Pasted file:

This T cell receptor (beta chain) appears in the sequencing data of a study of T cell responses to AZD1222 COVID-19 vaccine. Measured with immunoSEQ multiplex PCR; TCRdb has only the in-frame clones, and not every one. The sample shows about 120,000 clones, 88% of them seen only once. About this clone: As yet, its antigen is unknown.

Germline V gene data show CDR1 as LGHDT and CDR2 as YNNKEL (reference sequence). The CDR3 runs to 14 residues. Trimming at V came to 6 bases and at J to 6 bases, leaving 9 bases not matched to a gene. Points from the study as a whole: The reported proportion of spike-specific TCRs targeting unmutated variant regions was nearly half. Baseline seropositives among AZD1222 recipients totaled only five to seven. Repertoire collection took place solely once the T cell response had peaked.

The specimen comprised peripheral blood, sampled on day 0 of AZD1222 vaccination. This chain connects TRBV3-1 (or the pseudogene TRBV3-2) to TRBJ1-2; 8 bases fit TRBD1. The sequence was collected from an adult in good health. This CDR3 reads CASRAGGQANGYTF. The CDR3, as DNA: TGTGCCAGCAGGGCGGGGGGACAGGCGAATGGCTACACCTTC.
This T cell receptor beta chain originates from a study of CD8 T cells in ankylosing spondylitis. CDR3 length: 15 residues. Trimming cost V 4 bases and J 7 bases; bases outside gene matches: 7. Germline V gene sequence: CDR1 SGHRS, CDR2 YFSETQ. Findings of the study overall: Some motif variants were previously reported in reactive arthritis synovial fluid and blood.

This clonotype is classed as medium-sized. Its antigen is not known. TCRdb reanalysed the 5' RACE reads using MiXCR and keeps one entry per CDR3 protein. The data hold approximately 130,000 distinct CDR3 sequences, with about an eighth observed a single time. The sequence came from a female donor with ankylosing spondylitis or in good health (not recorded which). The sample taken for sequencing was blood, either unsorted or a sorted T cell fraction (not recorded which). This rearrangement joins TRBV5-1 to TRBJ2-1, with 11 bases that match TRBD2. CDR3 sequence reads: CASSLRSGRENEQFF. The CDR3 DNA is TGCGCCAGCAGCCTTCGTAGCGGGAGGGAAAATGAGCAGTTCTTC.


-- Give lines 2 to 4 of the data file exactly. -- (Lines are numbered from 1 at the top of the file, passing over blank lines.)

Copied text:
Germline V gene data show CDR1 as LGHDT and CDR2 as YNNKEL (reference sequence). The CDR3 runs to 14 residues. Trimming at V came to 6 bases and at J to 6 bases, leaving 9 bases not matched to a gene. Points from the study as a whole: The reported proportion of spike-specific TCRs targeting unmutated variant regions was nearly half. Baseline seropositives among AZD1222 recipients totaled only five to seven. Repertoire collection took place solely once the T cell response had peaked.

The specimen comprised peripheral blood, sampled on day 0 of AZD1222 vaccination. This chain connects TRBV3-1 (or the pseudogene TRBV3-2) to TRBJ1-2; 8 bases fit TRBD1. The sequence was collected from an adult in good health. This CDR3 reads CASRAGGQANGYTF. The CDR3, as DNA: TGTGCCAGCAGGGCGGGGGGACAGGCGAATGGCTACACCTTC.
This T cell receptor beta chain originates from a study of CD8 T cells in ankylosing spondylitis. CDR3 length: 15 residues. Trimming cost V 4 bases and J 7 bases; bases outside gene matches: 7. Germline V gene sequence: CDR1 SGHRS, CDR2 YFSETQ. Findings of the study overall: Some motif variants were previously reported in reactive arthritis synovial fluid and blood.